All of this serves to create a tremendous sense of drive and drama with nothing more than the intention to entertain, and If You Were Young: Rage certainly achieves that, taking the film at a tremendous pace through to its inevitably explosive conclusion. More than that, the film sees Fukasaku’s work developing and maturing, drawing on relevant social issues to add depth and characterisation, leading the way towards a more complex examination of the notion of codes of honour in a period of social unrest in his celebrated gangster films.
The Kinji Fukasaku Collection is released in the UK by Tartan. The set contains three films, Blackmail Is My Life, Black Rose Mansion and If You Were Young: Rage. Each film is held within an individual slimcase in a slipcase box. Although all films have the same running time and extra features, Blackmail Is My Life and Black Rose Mansion are on dual-layer discs, while If You Were Young: Rage is unaccountably on a single-layer disc. The set is in PAL format, and encoded for Region 2.
The first question that inevitably arises with Tartan’s DVD presentation of Asian cinema is whether it a true PAL presentation or one converted from an NTSC source. Almost invariably, the answer is that it’s a NTSC-PAL conversion and that unfortunately is the case here, as it has been in the past with elements supplied by Shochiku. It’s unfortunate, because the original prints are in quite good shape (as has already been made clear with the films’ US NTSC releases). There is certainly grain evident, and occasionally light flaring can be seen in some of the darker interior scenes, as well as some minor discolouration, but these flaws are exacerbated by the PAL conversion process, rendering the film just that little bit softer and prone to motion blurring. On the positive side, tones and colours are excellent, the blacks showing adequate depth and shadow detail, with skin tones looking well-defined. There are few marks of any significance to be seen anywhere on the prints, with perhaps only small barely perceptible reel change marks occasionally showing up on Blackmail Is My Life, and some curious “blue lightning” artefacts in one isolated scene of Black Rose Mansion (see screenshot below, which also shows up the movement artefact problems caused by the standards conversion). If You Were Young: Rage has perhaps the clearest, brightest image, despite being the only one not on a dual-layer disc.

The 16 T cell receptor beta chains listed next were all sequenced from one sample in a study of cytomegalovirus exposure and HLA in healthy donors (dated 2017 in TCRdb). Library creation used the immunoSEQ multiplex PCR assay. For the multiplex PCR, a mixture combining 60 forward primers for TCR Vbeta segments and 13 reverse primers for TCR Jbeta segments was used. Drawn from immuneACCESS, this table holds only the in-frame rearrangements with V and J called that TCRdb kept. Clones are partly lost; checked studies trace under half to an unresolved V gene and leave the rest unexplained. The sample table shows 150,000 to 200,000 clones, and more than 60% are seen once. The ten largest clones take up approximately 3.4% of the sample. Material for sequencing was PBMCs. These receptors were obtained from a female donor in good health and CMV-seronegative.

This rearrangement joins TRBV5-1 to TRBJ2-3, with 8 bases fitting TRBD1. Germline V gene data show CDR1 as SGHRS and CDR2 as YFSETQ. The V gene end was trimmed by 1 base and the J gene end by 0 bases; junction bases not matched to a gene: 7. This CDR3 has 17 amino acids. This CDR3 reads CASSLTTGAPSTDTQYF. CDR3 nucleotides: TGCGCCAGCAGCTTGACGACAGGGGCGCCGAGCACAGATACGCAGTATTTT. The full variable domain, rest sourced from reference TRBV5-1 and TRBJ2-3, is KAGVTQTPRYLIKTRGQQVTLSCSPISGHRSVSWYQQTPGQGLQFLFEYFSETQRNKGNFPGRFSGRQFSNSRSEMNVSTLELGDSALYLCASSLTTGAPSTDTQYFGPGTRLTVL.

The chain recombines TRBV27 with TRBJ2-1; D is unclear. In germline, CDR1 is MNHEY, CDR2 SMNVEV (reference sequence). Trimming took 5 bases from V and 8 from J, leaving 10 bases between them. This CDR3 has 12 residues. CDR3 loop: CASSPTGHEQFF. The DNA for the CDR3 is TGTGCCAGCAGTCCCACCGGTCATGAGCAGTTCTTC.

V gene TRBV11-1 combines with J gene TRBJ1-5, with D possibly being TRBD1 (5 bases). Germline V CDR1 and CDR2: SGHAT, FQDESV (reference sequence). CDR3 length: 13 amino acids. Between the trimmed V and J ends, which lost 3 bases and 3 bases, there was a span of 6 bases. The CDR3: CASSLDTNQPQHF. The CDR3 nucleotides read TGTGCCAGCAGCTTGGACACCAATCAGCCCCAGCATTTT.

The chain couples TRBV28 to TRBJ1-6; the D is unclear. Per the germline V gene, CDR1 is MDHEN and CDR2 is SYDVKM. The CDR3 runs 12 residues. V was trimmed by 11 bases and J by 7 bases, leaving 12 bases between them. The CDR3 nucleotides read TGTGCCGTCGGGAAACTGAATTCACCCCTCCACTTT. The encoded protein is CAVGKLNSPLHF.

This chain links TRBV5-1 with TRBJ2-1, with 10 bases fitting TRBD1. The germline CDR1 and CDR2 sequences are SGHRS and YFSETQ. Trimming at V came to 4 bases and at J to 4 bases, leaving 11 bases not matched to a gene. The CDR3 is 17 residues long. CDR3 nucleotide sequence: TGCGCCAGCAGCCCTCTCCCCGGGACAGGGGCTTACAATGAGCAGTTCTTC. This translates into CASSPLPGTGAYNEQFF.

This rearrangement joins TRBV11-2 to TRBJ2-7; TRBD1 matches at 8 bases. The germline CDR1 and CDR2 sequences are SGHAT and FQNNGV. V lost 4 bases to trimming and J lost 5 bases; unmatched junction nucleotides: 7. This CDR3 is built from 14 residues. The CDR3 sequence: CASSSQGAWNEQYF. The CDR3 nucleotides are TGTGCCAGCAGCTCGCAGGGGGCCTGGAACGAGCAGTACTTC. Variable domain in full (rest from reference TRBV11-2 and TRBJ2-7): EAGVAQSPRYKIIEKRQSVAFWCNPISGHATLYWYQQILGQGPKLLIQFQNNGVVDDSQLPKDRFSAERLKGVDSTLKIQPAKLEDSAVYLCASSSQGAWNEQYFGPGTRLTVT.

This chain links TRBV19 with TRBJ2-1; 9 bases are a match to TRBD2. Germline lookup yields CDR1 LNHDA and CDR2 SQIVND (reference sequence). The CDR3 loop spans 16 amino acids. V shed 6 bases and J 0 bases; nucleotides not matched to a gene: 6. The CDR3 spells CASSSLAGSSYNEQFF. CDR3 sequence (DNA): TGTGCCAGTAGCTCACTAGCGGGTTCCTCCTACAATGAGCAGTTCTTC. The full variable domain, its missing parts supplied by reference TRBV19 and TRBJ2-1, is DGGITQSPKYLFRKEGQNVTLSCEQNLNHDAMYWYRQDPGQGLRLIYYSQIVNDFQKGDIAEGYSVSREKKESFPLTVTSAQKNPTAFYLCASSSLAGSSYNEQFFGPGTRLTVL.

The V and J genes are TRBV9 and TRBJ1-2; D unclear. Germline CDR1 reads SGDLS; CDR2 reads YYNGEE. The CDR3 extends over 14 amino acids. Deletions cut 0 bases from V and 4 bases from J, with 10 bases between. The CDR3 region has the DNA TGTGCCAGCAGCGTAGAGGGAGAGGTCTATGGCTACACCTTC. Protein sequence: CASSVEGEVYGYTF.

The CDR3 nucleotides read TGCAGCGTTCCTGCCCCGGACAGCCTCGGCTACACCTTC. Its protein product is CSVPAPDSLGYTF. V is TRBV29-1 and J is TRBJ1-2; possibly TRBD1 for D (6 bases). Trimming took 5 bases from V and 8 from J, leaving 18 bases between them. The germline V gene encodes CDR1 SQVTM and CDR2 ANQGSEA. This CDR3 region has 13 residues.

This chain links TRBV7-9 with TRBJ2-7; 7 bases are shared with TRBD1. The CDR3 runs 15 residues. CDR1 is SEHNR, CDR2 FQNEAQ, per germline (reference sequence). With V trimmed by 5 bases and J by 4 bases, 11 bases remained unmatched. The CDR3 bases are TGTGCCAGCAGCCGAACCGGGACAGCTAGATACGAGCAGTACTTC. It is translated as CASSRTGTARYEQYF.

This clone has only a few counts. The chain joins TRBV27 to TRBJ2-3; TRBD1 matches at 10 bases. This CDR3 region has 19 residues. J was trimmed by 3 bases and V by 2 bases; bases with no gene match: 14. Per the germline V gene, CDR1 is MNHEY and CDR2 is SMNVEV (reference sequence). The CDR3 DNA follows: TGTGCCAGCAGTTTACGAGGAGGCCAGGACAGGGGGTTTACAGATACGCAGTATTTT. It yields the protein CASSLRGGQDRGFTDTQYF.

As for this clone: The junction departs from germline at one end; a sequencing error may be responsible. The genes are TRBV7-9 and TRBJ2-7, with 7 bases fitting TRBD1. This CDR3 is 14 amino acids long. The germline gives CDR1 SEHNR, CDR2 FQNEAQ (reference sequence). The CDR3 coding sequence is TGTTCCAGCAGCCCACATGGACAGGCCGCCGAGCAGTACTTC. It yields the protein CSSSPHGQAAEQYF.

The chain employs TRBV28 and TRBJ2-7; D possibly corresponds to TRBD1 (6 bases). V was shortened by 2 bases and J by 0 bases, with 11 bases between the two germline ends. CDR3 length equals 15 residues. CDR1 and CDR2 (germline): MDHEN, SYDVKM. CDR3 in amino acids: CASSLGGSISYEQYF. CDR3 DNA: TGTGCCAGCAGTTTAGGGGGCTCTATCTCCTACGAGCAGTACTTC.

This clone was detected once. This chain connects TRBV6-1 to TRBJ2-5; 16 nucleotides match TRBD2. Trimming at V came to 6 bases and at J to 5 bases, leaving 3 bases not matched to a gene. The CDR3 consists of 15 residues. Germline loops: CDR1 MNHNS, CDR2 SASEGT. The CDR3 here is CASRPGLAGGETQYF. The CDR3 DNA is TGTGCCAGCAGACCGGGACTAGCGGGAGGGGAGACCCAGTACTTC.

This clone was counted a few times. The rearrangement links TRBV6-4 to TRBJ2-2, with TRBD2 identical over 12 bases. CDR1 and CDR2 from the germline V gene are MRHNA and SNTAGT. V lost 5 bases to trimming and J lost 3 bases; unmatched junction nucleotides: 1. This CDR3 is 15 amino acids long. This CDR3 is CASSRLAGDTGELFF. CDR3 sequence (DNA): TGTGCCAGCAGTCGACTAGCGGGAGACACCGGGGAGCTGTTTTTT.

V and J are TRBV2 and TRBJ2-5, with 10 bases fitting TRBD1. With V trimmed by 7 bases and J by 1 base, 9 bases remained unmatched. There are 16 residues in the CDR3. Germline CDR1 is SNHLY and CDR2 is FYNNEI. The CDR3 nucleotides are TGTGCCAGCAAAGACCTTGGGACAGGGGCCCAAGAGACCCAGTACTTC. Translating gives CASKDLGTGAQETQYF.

The audio track on each of the films is straightforward Dolby Digital 2.0 mono, which works well within the limitations of the films. Certainly noise-reduction has been applied, rendering silent passages eerily quiet and leaving dialogue a little on the flat, dull side. It manages to strike an acceptable balance however, lessening the rougher edges of the soundtracks, whose limitations can be heard on some of the louder noises.
English subtitles are provided in a clear white font and are optional for each of the films. There appear to be one or two lines missing in places on Blackmail Is My Life, but elsewhere the translations seem to be complete.
The only extra features included are Trailers for each of the films – Blackmail Is My Life (3:22), Black Rose Mansion (2:26) and If You Were Young: Rage (2:56). Disappointingly, there are no features or essays on the films or the work of Kinki Fukasaku to place these in the context of the director’s long and varied career. The director interviews that were included on the US DVD releases haven’t been picked up for these titles either.
As well as being three good examples of the director’s work, showcasing the sheer diversity and energy that Kinji Fukasaku was capable of applying to even the most shamelessly generic of plots and characterisation, the three films selected for Tartan’s Fukasaku Collection also come at an interesting period in the director’s career, seeing him refine his stylistic approach and, by the time of If You Were Young: Rage (1970), putting it to the service of bringing out more complex issues and attitudes underlying Japanese society and behaviour. In their own right however, each of the films are wonderfully entertaining despite their evident flaws. The flaws in Tartan’s NTSC to PAL conversion takes away slightly from how good these films can still look on DVD, but as a set The Fukasaku Collection may well be better value than the individual US releases.
It’s the end, but the moment has been prepared for…